Wednesday, June 26, 2013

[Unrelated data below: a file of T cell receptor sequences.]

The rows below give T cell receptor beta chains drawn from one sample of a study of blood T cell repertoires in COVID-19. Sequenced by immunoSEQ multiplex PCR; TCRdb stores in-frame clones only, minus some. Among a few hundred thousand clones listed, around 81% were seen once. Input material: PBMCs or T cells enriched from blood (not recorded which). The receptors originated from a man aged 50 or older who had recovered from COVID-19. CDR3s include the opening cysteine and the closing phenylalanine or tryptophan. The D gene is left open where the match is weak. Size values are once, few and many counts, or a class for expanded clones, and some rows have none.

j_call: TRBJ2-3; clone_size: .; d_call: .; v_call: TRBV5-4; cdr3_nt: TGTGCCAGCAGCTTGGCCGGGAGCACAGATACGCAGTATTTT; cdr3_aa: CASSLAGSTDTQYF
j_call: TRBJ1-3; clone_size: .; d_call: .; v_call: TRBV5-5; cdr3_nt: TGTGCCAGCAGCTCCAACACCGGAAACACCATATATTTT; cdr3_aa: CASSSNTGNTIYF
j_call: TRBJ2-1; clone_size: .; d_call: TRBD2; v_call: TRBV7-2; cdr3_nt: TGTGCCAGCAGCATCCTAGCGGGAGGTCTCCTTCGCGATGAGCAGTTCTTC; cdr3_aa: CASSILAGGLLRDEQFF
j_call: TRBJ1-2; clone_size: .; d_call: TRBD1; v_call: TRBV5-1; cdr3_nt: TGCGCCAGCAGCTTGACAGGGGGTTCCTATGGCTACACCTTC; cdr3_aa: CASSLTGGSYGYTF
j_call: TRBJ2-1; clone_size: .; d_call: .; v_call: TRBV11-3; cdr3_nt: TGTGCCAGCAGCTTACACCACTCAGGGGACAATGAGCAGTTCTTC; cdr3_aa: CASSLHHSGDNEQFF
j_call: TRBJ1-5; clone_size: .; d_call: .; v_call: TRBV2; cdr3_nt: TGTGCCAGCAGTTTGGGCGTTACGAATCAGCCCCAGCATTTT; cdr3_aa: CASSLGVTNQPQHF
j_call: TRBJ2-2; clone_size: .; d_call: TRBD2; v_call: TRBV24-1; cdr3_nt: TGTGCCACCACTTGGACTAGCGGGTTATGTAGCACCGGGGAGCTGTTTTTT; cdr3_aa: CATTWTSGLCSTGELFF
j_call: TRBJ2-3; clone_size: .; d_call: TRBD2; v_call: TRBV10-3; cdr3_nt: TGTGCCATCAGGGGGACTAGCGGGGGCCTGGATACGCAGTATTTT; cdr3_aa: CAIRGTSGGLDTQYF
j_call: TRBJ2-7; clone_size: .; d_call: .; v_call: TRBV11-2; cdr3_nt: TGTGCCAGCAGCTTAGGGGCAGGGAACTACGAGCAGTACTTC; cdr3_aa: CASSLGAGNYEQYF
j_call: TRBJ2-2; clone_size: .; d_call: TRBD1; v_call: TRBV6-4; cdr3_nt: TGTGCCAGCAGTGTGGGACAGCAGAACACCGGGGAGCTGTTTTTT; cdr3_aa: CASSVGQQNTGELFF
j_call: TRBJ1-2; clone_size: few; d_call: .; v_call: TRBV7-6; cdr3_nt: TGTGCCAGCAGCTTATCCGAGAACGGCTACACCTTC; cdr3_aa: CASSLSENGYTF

DALLAS -- Illahe Vineyards in Dallas has developed a reputation for using practices that are outside the norm.For instance, instead of tractors ferrying bins of grapes to the winery, a pair of Percheron draft horses, Doc and Bea, have been pulling in the harvest since 2007.This year, however, it won't just be the carbon-footprint reducing vineyard practices that will set Illahe apart.Illahe will soon release a wine with a working name of "1899" that has been produced without technology or winemaking techniques developed or widely used after 1900.Sounds insane, right? Winemaker Brad Ford and the Illahe crew would agree."We realized at some point that we could do it the same way they did over a hundred years ago," said Ford, explaining his brainchild. "So if we made it without stainless (steel), without electricity, without motors, it could be from the 19th century."Ford was aware that this wouldn't be a small project -- even if it only involved three barrels of wine."This was such a crazy idea, I kind of had to get approval from the people I work with," Ford said, smiling.Thankfully, he had the support of his assistant winemaker, Gabriel Jagle, and eventually Illahe's national sales manager, Bethany Ford, who also happens to be Brad's wife. Photo by Pete Strong Illahe winemaker Brad Ford, sales manager Bethany Ford and Doc the draft horse with a bottle of 1899. "I thought he was crazy, yeah, to be honest," she said.Lowell Ford, the owner of the vineyard, admitted he thought the idea was a head scratcher, too, but embraced the concept as a way to distinguish the vineyard from the other 450 in Oregon.Their belief in the concept was rewarded, as 1899 developed into a success, albeit one that required an enormous amount of work. A long journey to winemaking past Thursday afternoon Doc and Bea were harnessed to a wagon, patiently waiting for Brad and company to load the 72 cases of bottled 1899 for the less-than-a-mile trip from Illahe's hilltop winery to its storage facility off Ballard Road southeast of Dallas. Photo by Pete Strong Bethany Ford drives draft horses Doc and Bea and their wagon full of wine from the winery to the storage facility with pointers from teamster Mark Sougstad, right. 1899 has been in the bottle for six weeks, so Brad and Bethany decided to open one Thursday to see how it was coming along."The wine is awesome," Bethany said.Lowell is pleased, too."I'm tasting it and thinking `Ah. It's got a future,'" Lowell Ford said. "That wine is going to get better and better and better. It would be one that would be more exciting if you could taste it about five years from now."Soon, wine enthusiasts will have the chance to do both -- try it now or save it for later -- as it's slated for release later in July. Photo by Pete Strong After fermentation in a wooden tank, instead of stainless steel, the grape skins and stems are placed in a "crush tank" that will be compressed to extract all of the juice. Thursday's short trip from the winery to storage facility to await labeling is the culmination of a process that began in the fall of 2011, when the grapes used to make this vintage of 1899 were brought in from the field.Harvest was business as usual, with Doc and Bea pulling the handpicked pinot grapes via wagon to the winery. From there, the process took a dramatic turn away from current commercial practices.To make the project as authentic as possible, Brad purchased wooden fermenters (instead of stainless steel), a manual destemmer and specialized tools for making wine the old-fashioned way.The crew committed to moving and handling the wine only with human and horsepower -- which meant using plenty of buckets and Brad jumping in the fermenter to scoop the wine out by hand at one point. Bottling was gravity-powered and corks were inserted by hand.Destemming turned out to be a particularly arduous process.It required someone to turn the hand crank -- for hours. Bethany has vivid memories. Photo by Pete Strong Winemaker Brad Ford, top, peers out from a wooden fermenter during the winemaking process last fall. "The first day we hand-cranked the stems ... I was dumping buckets of grapes while Brad was hand-crank destemming," she said. "I remember saying `Brad, why are we doing this?' It took a long time. It took all day. If we had used the electric destemmer, it would have taken an hour."Brad said after wearing themselves out, they ended up throwing whole clusters -- stem and all -- into the fermenter. Leaving the stems produces a high amount of tannin, the substance that gives wine its "bite."Brad said he could taste the difference."It started out noticeably more tannic than the rest of our wine, but it smoothed out over time," he said.As Lowell noted, that smoothing process will continue.Brad said fermentation also varied. He wanted to use "native fermentation," meaning he didn't add yeast to push the process along and sealed the fermenter to make sure no foreign yeast-carrying objects dropped in by accident. While the rest of his fermenters were busy making wine within hours, 1899 took a terrifying -- from a winemaker's standpoint -- 10 days to start going. "Good" yeast -- the type that triggers fermentation -- does live on wine grapes in small quantities, but so does another undesirable variety."It's scary because they know that spoilage yeast lives there, too," Brad said. "Those are easy to find. They live in the vineyard."He was hoping there was enough of the right kind of yeast to transform the grapes' sugar into alcohol and stop the spoilage yeast in its tracks. After an uncomfortably long wait, Brad found he had been right."The exciting thing is that it worked," Brad said. "The wine tastes great. It's a good wine; it's an interesting wine. I don't know if I want to pour it for The Wine Advocate or Wine Spectator, but I probably will." Then after a short pause, he added: "Why not? Let's see what they think." More new old practices at Illahe Winemaker Brad Ford was so pleased with the first batch of 1899 that he's more than doubled the amount set aside from the 2012 harvest."We are going to do it again, much to everybody's chagrin," Brad said, chuckling.Illahe's nod to traditional winemaking likely won't end with 1899, however.The vineyard built a kiln to fire clay pots for wine fermentation and has plans to build a "wine cave" to store wine. Brad said caves are natural temperature stabilizers that won't get too cold and will "suck" heat from the fermenting wine to eliminate the need for artificial cooling."We are always working on new ideas," Brad said. "1899 is just one step. This is not the end of what we are doing."